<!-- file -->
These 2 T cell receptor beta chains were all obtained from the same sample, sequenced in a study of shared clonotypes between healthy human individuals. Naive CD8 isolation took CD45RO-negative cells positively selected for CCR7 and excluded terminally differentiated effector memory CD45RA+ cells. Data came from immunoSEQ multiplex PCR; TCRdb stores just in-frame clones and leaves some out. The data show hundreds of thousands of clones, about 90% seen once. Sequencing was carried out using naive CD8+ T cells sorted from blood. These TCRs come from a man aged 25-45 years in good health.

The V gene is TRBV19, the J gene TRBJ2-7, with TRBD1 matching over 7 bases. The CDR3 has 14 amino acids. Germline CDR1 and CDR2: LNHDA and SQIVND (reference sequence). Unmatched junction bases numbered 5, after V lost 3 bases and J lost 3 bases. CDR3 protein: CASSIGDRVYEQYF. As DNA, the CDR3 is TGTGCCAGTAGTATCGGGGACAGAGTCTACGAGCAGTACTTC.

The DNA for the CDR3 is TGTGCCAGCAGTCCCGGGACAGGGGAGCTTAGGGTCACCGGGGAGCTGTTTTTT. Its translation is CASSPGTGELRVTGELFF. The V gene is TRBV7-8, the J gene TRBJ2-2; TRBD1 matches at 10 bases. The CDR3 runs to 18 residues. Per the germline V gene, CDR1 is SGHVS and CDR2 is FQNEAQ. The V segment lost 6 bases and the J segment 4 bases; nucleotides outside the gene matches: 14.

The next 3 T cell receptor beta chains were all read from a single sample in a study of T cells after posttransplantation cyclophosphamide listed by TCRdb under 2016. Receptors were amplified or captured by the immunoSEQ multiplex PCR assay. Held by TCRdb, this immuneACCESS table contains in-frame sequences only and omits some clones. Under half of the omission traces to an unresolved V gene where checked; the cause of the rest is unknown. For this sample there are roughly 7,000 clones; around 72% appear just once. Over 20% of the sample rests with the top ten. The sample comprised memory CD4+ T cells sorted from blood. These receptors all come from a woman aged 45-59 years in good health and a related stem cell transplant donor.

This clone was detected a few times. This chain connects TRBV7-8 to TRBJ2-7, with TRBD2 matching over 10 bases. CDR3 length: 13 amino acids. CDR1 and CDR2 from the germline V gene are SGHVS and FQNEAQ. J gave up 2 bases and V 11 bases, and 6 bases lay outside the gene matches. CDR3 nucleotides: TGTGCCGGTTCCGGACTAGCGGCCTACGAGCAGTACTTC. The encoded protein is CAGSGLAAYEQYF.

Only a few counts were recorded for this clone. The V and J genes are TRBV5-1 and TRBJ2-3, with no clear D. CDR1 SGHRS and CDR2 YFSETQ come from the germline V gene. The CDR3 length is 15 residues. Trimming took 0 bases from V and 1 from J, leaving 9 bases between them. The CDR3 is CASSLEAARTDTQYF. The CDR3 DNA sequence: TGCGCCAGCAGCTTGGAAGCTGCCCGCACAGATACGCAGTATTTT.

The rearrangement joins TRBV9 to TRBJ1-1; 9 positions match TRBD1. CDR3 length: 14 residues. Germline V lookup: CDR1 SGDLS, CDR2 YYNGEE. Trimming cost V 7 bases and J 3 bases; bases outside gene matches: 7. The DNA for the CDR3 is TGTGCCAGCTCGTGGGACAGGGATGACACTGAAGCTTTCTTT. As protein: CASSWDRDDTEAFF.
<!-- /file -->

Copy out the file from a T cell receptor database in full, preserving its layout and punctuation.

These 2 T cell receptor beta chains were all obtained from the same sample, sequenced in a study of shared clonotypes between healthy human individuals. Naive CD8 isolation took CD45RO-negative cells positively selected for CCR7 and excluded terminally differentiated effector memory CD45RA+ cells. Data came from immunoSEQ multiplex PCR; TCRdb stores just in-frame clones and leaves some out. The data show hundreds of thousands of clones, about 90% seen once. Sequencing was carried out using naive CD8+ T cells sorted from blood. These TCRs come from a man aged 25-45 years in good health.

The V gene is TRBV19, the J gene TRBJ2-7, with TRBD1 matching over 7 bases. The CDR3 has 14 amino acids. Germline CDR1 and CDR2: LNHDA and SQIVND (reference sequence). Unmatched junction bases numbered 5, after V lost 3 bases and J lost 3 bases. CDR3 protein: CASSIGDRVYEQYF. As DNA, the CDR3 is TGTGCCAGTAGTATCGGGGACAGAGTCTACGAGCAGTACTTC.

The DNA for the CDR3 is TGTGCCAGCAGTCCCGGGACAGGGGAGCTTAGGGTCACCGGGGAGCTGTTTTTT. Its translation is CASSPGTGELRVTGELFF. The V gene is TRBV7-8, the J gene TRBJ2-2; TRBD1 matches at 10 bases. The CDR3 runs to 18 residues. Per the germline V gene, CDR1 is SGHVS and CDR2 is FQNEAQ. The V segment lost 6 bases and the J segment 4 bases; nucleotides outside the gene matches: 14.

The next 3 T cell receptor beta chains were all read from a single sample in a study of T cells after posttransplantation cyclophosphamide listed by TCRdb under 2016. Receptors were amplified or captured by the immunoSEQ multiplex PCR assay. Held by TCRdb, this immuneACCESS table contains in-frame sequences only and omits some clones. Under half of the omission traces to an unresolved V gene where checked; the cause of the rest is unknown. For this sample there are roughly 7,000 clones; around 72% appear just once. Over 20% of the sample rests with the top ten. The sample comprised memory CD4+ T cells sorted from blood. These receptors all come from a woman aged 45-59 years in good health and a related stem cell transplant donor.

This clone was detected a few times. This chain connects TRBV7-8 to TRBJ2-7, with TRBD2 matching over 10 bases. CDR3 length: 13 amino acids. CDR1 and CDR2 from the germline V gene are SGHVS and FQNEAQ. J gave up 2 bases and V 11 bases, and 6 bases lay outside the gene matches. CDR3 nucleotides: TGTGCCGGTTCCGGACTAGCGGCCTACGAGCAGTACTTC. The encoded protein is CAGSGLAAYEQYF.

Only a few counts were recorded for this clone. The V and J genes are TRBV5-1 and TRBJ2-3, with no clear D. CDR1 SGHRS and CDR2 YFSETQ come from the germline V gene. The CDR3 length is 15 residues. Trimming took 0 bases from V and 1 from J, leaving 9 bases between them. The CDR3 is CASSLEAARTDTQYF. The CDR3 DNA sequence: TGCGCCAGCAGCTTGGAAGCTGCCCGCACAGATACGCAGTATTTT.

The rearrangement joins TRBV9 to TRBJ1-1; 9 positions match TRBD1. CDR3 length: 14 residues. Germline V lookup: CDR1 SGDLS, CDR2 YYNGEE. Trimming cost V 7 bases and J 3 bases; bases outside gene matches: 7. The DNA for the CDR3 is TGTGCCAGCTCGTGGGACAGGGATGACACTGAAGCTTTCTTT. As protein: CASSWDRDDTEAFF.